By Geoff Davidian
MINOT, North Dakota (Reuters) - The world seemed to disappear before the eyes of U.S. Air Force Senior Airman Theron Griffin, who stood guard on Saturday as the swelling brown waters of the Souris River consumed this North Dakota city.
Griffin was alone for most of the 14 hours he acted as a sentinel to the town of Minot, where about 12,000 residents have evacuated and officials are fighting to stem the record-breaking crest of river water that has submerged thousands of homes.
"See those rapids, those white waves?" Griffin said, pointing to water that almost swallowed a stop sign. "Those weren't there 14 hours ago."
Griffin explained how teams of local and federal authorities piled dirt, sand and clay along the river banks for five days in an attempt to thwart the city's inundation.
"The dikes on the north side of Third Street have pretty much failed," he said. "The small berms have failed."
Floodwaters swallowed more than 3,000 Minot-area homes, including that of Cassandra Martin who moved to Minot in February with her husband, Brandon, and Mea, their 16-month-old daughter.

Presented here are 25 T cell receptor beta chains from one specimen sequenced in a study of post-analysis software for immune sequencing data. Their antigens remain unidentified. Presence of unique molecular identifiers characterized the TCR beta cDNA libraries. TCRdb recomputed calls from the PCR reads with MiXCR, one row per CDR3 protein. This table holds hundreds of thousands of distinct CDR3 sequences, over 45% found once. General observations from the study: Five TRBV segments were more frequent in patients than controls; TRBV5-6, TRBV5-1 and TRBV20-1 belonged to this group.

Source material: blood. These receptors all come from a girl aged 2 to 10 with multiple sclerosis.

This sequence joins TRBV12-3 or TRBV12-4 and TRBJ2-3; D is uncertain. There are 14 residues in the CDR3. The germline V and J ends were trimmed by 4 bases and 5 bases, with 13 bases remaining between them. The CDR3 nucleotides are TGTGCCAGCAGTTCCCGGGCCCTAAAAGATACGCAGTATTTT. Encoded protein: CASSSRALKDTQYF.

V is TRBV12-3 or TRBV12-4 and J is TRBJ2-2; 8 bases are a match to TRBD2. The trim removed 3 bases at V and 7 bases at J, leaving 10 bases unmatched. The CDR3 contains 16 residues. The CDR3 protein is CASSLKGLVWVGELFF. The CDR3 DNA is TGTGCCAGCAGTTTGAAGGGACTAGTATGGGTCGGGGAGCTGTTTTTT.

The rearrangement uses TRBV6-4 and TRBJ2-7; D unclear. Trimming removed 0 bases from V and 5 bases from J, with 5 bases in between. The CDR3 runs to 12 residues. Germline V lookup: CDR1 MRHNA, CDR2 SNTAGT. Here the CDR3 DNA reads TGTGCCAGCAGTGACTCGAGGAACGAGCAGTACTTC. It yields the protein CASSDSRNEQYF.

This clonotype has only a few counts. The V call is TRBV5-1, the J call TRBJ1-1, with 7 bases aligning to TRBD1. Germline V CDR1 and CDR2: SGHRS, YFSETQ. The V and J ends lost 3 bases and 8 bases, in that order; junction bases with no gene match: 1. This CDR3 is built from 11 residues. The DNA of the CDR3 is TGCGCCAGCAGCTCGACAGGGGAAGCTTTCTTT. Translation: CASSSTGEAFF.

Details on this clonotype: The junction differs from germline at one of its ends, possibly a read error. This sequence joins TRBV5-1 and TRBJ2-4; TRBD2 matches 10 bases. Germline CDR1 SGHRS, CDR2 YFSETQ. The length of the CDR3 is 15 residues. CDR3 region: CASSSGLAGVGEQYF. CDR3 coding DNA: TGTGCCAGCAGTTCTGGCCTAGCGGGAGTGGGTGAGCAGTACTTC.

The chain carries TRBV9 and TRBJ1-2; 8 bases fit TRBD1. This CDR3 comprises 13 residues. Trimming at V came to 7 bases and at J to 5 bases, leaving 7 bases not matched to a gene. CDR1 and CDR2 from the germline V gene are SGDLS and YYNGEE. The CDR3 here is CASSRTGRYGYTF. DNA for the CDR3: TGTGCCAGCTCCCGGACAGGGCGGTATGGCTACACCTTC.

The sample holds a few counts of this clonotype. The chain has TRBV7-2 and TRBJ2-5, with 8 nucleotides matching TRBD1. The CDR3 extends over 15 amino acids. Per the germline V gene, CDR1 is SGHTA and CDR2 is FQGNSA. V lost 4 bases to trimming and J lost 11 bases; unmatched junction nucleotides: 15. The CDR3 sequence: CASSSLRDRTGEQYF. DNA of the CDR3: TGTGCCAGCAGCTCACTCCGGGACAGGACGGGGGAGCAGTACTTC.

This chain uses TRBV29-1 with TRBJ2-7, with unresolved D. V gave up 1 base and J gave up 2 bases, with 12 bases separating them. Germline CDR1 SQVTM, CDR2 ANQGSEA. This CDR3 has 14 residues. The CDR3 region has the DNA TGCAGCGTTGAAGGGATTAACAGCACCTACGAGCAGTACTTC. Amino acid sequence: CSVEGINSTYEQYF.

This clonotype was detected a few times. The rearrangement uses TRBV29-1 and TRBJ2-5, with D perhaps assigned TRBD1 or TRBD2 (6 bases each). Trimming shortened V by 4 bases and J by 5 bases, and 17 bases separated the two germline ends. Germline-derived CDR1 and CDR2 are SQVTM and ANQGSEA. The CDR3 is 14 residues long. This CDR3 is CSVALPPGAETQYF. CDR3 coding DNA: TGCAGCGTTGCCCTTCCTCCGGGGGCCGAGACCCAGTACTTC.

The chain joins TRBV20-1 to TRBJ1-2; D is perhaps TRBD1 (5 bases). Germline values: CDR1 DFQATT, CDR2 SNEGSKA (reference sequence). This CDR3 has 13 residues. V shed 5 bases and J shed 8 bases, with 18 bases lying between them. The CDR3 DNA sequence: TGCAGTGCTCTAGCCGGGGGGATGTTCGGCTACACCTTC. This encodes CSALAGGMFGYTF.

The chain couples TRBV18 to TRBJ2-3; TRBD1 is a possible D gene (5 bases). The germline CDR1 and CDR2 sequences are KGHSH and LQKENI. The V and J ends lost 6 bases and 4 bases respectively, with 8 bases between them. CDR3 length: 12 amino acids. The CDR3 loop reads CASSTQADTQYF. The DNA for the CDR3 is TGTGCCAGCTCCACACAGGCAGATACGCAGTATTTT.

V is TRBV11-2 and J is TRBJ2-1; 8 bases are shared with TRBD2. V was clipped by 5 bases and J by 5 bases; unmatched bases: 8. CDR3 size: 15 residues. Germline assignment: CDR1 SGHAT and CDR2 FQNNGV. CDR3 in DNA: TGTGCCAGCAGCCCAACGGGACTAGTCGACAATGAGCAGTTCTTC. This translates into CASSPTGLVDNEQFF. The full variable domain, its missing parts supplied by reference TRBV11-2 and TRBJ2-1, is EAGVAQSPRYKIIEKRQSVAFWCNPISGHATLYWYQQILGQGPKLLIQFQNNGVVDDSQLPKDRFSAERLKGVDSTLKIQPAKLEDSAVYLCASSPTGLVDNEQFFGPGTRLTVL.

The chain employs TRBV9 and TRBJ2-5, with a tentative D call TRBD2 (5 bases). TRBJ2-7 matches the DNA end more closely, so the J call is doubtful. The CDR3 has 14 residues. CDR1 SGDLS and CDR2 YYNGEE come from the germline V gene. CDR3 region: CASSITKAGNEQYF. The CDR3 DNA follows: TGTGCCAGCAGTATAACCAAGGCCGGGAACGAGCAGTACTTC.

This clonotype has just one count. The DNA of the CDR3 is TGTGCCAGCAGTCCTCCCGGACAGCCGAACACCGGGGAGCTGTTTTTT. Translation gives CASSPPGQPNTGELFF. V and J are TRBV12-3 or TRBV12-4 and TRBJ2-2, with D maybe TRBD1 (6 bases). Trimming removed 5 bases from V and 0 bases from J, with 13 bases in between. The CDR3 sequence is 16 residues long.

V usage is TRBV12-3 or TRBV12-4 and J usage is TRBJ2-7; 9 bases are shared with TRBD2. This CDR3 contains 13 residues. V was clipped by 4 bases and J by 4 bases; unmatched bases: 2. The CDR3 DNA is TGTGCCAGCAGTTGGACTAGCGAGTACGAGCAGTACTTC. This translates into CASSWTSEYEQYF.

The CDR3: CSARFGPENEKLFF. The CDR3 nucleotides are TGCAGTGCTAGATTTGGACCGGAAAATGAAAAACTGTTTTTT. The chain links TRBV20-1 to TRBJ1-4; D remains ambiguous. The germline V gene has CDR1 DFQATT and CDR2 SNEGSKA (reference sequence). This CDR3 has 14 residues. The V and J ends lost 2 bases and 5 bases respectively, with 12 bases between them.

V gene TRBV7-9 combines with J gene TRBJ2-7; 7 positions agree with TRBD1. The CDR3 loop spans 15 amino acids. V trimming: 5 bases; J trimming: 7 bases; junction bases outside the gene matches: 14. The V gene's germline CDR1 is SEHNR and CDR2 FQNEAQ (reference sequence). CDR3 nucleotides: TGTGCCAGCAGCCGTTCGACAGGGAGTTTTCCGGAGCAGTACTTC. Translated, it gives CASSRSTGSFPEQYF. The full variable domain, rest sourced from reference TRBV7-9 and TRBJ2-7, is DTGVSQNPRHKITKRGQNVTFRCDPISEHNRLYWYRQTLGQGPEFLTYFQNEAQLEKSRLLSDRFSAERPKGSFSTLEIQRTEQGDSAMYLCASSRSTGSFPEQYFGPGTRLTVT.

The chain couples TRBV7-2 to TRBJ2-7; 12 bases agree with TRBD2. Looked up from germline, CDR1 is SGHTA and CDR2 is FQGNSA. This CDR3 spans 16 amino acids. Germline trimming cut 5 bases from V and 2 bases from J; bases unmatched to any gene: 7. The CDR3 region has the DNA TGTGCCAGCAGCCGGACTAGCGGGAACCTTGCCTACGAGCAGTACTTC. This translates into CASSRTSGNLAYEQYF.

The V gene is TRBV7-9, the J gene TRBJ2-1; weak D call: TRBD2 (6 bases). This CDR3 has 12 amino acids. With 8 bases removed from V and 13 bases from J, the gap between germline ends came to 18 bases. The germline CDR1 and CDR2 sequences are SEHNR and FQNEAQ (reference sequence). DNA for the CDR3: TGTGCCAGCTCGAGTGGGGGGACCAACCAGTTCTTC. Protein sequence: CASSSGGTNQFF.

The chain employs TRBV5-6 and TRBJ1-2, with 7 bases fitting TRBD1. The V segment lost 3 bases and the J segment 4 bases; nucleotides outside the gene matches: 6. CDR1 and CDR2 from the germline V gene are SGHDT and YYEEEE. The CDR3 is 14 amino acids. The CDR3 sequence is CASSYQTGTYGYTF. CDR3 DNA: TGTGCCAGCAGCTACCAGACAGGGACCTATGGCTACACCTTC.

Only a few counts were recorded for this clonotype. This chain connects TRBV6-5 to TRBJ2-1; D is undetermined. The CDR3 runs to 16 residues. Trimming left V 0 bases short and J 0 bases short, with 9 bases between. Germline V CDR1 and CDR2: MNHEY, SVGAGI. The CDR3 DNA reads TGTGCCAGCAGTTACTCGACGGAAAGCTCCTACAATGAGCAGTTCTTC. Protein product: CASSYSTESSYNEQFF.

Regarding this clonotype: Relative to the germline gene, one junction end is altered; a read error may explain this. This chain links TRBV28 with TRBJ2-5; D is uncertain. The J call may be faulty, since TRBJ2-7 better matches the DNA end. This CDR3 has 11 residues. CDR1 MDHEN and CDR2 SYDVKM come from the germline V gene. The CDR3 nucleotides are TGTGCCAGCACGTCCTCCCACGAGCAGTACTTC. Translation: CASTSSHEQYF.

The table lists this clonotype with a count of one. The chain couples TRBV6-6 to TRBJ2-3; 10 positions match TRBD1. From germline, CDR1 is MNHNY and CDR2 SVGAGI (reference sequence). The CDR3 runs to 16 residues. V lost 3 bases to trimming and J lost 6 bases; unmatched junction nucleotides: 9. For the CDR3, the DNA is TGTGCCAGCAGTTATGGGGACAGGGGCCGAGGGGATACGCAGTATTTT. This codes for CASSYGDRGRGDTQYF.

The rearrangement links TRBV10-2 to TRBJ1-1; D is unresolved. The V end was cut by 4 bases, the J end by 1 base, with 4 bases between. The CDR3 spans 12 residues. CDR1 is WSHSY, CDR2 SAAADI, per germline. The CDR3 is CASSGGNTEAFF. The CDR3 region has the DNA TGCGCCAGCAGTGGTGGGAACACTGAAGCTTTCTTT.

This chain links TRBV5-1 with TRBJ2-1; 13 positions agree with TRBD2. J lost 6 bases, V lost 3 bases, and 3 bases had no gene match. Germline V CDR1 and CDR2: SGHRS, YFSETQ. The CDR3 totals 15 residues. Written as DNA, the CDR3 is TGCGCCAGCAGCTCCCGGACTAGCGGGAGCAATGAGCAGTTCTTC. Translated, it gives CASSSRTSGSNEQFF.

The couple fled their home on official orders and were staying at a downtown Red Cross shelter.
"We're renting a home just two blocks from here, and we snuck down there last night when the National Guard stepped away to survey the damage," said Martin, who is pregnant with their second child.
The water was 4-feet deep on the first floor and the basement, some 12-feet deep, was completely flooded, she said.
More evacuees are expected from the towns of Turtle Lake, Velva, and Sawyer, among others, according to Allan McGeough, executive director of the mid-Dakota chapter of the Red Cross.
In Sawyer, about 16 miles southeast of Minot, 400 residents were told to evacuate after river water rushed through a downtown roadway, and as many as 300 people in Velva will require shelter, authorities said.
The Souris River was expected to crest early on Sunday. By Saturday evening, it was at least 3.5 feet above the 130-year-old record it shattered on Friday.
It is expected to crest by Sunday morning at 3.8 feet above that record, according to the National Weather Service.
(Writing by Eric Johnson; Editing by Ellen Wulfhorst)